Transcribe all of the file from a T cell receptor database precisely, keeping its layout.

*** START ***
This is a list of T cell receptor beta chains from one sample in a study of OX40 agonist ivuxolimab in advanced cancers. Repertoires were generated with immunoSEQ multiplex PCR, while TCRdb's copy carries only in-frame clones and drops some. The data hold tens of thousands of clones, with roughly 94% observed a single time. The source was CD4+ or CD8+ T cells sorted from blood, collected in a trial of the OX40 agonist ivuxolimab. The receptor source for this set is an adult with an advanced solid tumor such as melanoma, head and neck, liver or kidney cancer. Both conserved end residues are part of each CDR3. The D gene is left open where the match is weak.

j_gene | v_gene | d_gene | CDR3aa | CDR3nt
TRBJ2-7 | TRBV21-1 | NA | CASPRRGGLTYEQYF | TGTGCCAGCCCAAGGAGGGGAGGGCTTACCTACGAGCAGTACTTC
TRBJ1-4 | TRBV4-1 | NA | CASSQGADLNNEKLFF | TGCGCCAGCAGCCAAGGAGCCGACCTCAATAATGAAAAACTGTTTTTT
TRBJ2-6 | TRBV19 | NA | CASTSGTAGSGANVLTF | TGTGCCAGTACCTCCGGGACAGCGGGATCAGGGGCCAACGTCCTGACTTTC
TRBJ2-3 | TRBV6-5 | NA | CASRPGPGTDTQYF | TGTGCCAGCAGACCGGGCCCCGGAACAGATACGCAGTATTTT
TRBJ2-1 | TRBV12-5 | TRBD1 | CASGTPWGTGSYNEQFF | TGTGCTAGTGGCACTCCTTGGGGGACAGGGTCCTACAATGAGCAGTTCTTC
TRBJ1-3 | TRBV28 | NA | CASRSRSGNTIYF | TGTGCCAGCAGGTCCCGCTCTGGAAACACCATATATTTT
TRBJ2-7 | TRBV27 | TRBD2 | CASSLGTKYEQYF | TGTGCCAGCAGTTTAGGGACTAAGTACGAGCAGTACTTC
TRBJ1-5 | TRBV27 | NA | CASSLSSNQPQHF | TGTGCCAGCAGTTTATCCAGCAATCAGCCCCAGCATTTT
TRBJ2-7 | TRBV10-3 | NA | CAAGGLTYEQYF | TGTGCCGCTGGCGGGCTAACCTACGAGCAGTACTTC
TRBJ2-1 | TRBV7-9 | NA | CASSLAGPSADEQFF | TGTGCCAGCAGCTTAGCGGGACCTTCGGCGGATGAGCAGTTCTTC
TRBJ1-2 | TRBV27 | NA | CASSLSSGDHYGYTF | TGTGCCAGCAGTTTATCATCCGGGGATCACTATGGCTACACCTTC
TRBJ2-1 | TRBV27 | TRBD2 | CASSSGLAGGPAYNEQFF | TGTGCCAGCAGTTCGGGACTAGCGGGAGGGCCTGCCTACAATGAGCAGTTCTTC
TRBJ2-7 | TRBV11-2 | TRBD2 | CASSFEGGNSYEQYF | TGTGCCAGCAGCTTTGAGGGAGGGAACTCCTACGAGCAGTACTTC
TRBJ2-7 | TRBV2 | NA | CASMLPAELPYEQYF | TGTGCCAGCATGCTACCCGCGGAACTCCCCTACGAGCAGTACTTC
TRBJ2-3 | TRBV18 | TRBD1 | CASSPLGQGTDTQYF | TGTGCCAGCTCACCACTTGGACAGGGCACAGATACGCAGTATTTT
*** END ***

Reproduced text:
This is a list of T cell receptor beta chains from one sample in a study of OX40 agonist ivuxolimab in advanced cancers. Repertoires were generated with immunoSEQ multiplex PCR, while TCRdb's copy carries only in-frame clones and drops some. The data hold tens of thousands of clones, with roughly 94% observed a single time. The source was CD4+ or CD8+ T cells sorted from blood, collected in a trial of the OX40 agonist ivuxolimab. The receptor source for this set is an adult with an advanced solid tumor such as melanoma, head and neck, liver or kidney cancer. Both conserved end residues are part of each CDR3. The D gene is left open where the match is weak.

j_gene | v_gene | d_gene | CDR3aa | CDR3nt
TRBJ2-7 | TRBV21-1 | NA | CASPRRGGLTYEQYF | TGTGCCAGCCCAAGGAGGGGAGGGCTTACCTACGAGCAGTACTTC
TRBJ1-4 | TRBV4-1 | NA | CASSQGADLNNEKLFF | TGCGCCAGCAGCCAAGGAGCCGACCTCAATAATGAAAAACTGTTTTTT
TRBJ2-6 | TRBV19 | NA | CASTSGTAGSGANVLTF | TGTGCCAGTACCTCCGGGACAGCGGGATCAGGGGCCAACGTCCTGACTTTC
TRBJ2-3 | TRBV6-5 | NA | CASRPGPGTDTQYF | TGTGCCAGCAGACCGGGCCCCGGAACAGATACGCAGTATTTT
TRBJ2-1 | TRBV12-5 | TRBD1 | CASGTPWGTGSYNEQFF | TGTGCTAGTGGCACTCCTTGGGGGACAGGGTCCTACAATGAGCAGTTCTTC
TRBJ1-3 | TRBV28 | NA | CASRSRSGNTIYF | TGTGCCAGCAGGTCCCGCTCTGGAAACACCATATATTTT
TRBJ2-7 | TRBV27 | TRBD2 | CASSLGTKYEQYF | TGTGCCAGCAGTTTAGGGACTAAGTACGAGCAGTACTTC
TRBJ1-5 | TRBV27 | NA | CASSLSSNQPQHF | TGTGCCAGCAGTTTATCCAGCAATCAGCCCCAGCATTTT
TRBJ2-7 | TRBV10-3 | NA | CAAGGLTYEQYF | TGTGCCGCTGGCGGGCTAACCTACGAGCAGTACTTC
TRBJ2-1 | TRBV7-9 | NA | CASSLAGPSADEQFF | TGTGCCAGCAGCTTAGCGGGACCTTCGGCGGATGAGCAGTTCTTC
TRBJ1-2 | TRBV27 | NA | CASSLSSGDHYGYTF | TGTGCCAGCAGTTTATCATCCGGGGATCACTATGGCTACACCTTC
TRBJ2-1 | TRBV27 | TRBD2 | CASSSGLAGGPAYNEQFF | TGTGCCAGCAGTTCGGGACTAGCGGGAGGGCCTGCCTACAATGAGCAGTTCTTC
TRBJ2-7 | TRBV11-2 | TRBD2 | CASSFEGGNSYEQYF | TGTGCCAGCAGCTTTGAGGGAGGGAACTCCTACGAGCAGTACTTC
TRBJ2-7 | TRBV2 | NA | CASMLPAELPYEQYF | TGTGCCAGCATGCTACCCGCGGAACTCCCCTACGAGCAGTACTTC
TRBJ2-3 | TRBV18 | TRBD1 | CASSPLGQGTDTQYF | TGTGCCAGCTCACCACTTGGACAGGGCACAGATACGCAGTATTTT